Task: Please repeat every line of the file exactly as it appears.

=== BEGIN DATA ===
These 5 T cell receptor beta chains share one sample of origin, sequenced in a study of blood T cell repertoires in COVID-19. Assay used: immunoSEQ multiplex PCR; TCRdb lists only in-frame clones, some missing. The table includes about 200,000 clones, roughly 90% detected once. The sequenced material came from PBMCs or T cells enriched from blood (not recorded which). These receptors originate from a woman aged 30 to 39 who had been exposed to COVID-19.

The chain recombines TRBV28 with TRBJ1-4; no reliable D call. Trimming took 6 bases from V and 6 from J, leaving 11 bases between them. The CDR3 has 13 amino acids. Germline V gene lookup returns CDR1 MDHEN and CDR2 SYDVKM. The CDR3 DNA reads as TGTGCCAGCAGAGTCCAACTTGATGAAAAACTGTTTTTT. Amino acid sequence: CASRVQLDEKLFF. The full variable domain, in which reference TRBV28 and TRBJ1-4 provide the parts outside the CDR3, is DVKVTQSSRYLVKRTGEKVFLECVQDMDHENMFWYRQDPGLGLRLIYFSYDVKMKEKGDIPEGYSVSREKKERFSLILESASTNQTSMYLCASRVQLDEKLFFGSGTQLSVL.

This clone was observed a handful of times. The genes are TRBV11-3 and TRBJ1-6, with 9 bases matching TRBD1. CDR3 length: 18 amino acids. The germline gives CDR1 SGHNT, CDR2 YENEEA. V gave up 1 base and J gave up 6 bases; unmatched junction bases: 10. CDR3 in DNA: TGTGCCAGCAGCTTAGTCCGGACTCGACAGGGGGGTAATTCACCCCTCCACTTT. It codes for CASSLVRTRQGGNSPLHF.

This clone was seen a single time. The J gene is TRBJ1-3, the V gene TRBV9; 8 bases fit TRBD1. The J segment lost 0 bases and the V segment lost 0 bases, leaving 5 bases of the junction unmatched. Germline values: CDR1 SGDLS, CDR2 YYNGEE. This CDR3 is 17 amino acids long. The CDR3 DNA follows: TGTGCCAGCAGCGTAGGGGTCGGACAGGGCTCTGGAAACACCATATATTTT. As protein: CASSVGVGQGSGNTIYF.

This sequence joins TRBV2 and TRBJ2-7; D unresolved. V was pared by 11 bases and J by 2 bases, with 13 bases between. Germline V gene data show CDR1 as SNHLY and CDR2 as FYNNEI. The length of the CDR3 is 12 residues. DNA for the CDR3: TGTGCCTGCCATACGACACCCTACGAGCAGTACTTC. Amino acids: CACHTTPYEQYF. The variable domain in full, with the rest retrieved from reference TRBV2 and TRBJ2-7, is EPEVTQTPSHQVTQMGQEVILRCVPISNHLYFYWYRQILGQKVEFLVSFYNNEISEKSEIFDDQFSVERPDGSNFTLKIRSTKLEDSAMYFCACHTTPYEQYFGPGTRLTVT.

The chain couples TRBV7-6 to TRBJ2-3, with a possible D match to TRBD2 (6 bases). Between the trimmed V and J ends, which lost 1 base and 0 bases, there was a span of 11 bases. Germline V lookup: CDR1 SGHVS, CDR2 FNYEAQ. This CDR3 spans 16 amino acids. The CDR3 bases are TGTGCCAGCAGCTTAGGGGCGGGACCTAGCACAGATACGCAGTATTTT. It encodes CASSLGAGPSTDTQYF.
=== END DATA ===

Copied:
These 5 T cell receptor beta chains share one sample of origin, sequenced in a study of blood T cell repertoires in COVID-19. Assay used: immunoSEQ multiplex PCR; TCRdb lists only in-frame clones, some missing. The table includes about 200,000 clones, roughly 90% detected once. The sequenced material came from PBMCs or T cells enriched from blood (not recorded which). These receptors originate from a woman aged 30 to 39 who had been exposed to COVID-19.

The chain recombines TRBV28 with TRBJ1-4; no reliable D call. Trimming took 6 bases from V and 6 from J, leaving 11 bases between them. The CDR3 has 13 amino acids. Germline V gene lookup returns CDR1 MDHEN and CDR2 SYDVKM. The CDR3 DNA reads as TGTGCCAGCAGAGTCCAACTTGATGAAAAACTGTTTTTT. Amino acid sequence: CASRVQLDEKLFF. The full variable domain, in which reference TRBV28 and TRBJ1-4 provide the parts outside the CDR3, is DVKVTQSSRYLVKRTGEKVFLECVQDMDHENMFWYRQDPGLGLRLIYFSYDVKMKEKGDIPEGYSVSREKKERFSLILESASTNQTSMYLCASRVQLDEKLFFGSGTQLSVL.

This clone was observed a handful of times. The genes are TRBV11-3 and TRBJ1-6, with 9 bases matching TRBD1. CDR3 length: 18 amino acids. The germline gives CDR1 SGHNT, CDR2 YENEEA. V gave up 1 base and J gave up 6 bases; unmatched junction bases: 10. CDR3 in DNA: TGTGCCAGCAGCTTAGTCCGGACTCGACAGGGGGGTAATTCACCCCTCCACTTT. It codes for CASSLVRTRQGGNSPLHF.

This clone was seen a single time. The J gene is TRBJ1-3, the V gene TRBV9; 8 bases fit TRBD1. The J segment lost 0 bases and the V segment lost 0 bases, leaving 5 bases of the junction unmatched. Germline values: CDR1 SGDLS, CDR2 YYNGEE. This CDR3 is 17 amino acids long. The CDR3 DNA follows: TGTGCCAGCAGCGTAGGGGTCGGACAGGGCTCTGGAAACACCATATATTTT. As protein: CASSVGVGQGSGNTIYF.

This sequence joins TRBV2 and TRBJ2-7; D unresolved. V was pared by 11 bases and J by 2 bases, with 13 bases between. Germline V gene data show CDR1 as SNHLY and CDR2 as FYNNEI. The length of the CDR3 is 12 residues. DNA for the CDR3: TGTGCCTGCCATACGACACCCTACGAGCAGTACTTC. Amino acids: CACHTTPYEQYF. The variable domain in full, with the rest retrieved from reference TRBV2 and TRBJ2-7, is EPEVTQTPSHQVTQMGQEVILRCVPISNHLYFYWYRQILGQKVEFLVSFYNNEISEKSEIFDDQFSVERPDGSNFTLKIRSTKLEDSAMYFCACHTTPYEQYFGPGTRLTVT.

The chain couples TRBV7-6 to TRBJ2-3, with a possible D match to TRBD2 (6 bases). Between the trimmed V and J ends, which lost 1 base and 0 bases, there was a span of 11 bases. Germline V lookup: CDR1 SGHVS, CDR2 FNYEAQ. This CDR3 spans 16 amino acids. The CDR3 bases are TGTGCCAGCAGCTTAGGGGCGGGACCTAGCACAGATACGCAGTATTTT. It encodes CASSLGAGPSTDTQYF.